LONDON, ONT -- If you're in southwestern Ontario it might be a good night to look up to the sky as the Northern Lights could make a rare appearance.

The natural phenomenon, also known as Aurora Borealis, is caused by atomic materials being ejected from the sun. Those materials then make their way to earth.

Ironically that cosmic event has a formal name, similar to a virus we are all too familiar with on earth lately. Scientists call it a 'coronal mass ejection.'

When particles from it arrive, the earth’s northern magnetic pole produces the familiar greenish-blue lights over Canada's North.

However, today's conditions could be perfect for southwestern Ontario residents to also see the Northern Lights.

Although a member of the London, Ont. chapter of the Royal Astronomical Society of Canada says it is no guarantee, Peter Jedicke believes it is worth heading out-of-town to look up.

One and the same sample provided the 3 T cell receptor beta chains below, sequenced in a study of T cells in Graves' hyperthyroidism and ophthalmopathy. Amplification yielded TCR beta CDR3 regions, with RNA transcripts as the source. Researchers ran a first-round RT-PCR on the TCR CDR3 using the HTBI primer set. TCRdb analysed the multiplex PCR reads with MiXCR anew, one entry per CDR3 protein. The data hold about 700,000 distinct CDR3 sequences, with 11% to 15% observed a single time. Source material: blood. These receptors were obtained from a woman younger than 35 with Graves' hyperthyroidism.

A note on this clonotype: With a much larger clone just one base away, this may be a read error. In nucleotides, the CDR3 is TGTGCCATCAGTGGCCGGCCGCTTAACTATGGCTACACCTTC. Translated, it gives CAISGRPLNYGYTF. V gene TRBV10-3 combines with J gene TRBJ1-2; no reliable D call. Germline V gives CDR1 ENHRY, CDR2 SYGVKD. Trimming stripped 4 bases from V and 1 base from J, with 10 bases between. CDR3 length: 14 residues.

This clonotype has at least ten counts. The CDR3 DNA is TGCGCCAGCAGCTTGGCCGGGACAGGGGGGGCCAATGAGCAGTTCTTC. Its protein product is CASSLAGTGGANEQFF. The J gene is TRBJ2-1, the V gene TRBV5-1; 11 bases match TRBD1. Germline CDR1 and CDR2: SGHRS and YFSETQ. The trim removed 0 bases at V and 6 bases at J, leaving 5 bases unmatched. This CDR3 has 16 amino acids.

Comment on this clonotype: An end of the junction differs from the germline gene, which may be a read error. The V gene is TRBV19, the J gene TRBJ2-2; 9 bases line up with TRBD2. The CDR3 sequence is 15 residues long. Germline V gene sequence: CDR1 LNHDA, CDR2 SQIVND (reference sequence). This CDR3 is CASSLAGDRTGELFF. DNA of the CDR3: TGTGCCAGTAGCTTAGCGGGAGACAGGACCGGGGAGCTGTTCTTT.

After all, he says we don’t get many chances to see the lights.

“If we get one a year, that’s quite fortunate, that’s quite a lot. In my 30 years of living in north-west London, I’ve seen maybe six half-decent auroras. So what’s that every five years, maybe?” 

Jedicke says the peak of the display will come in the mid-afternoon while our region is still under sunlight. 

He says young people should take a chance to see if they can see, the Northern Lights for the first time.

“I would definitely want to be out there to look at it.”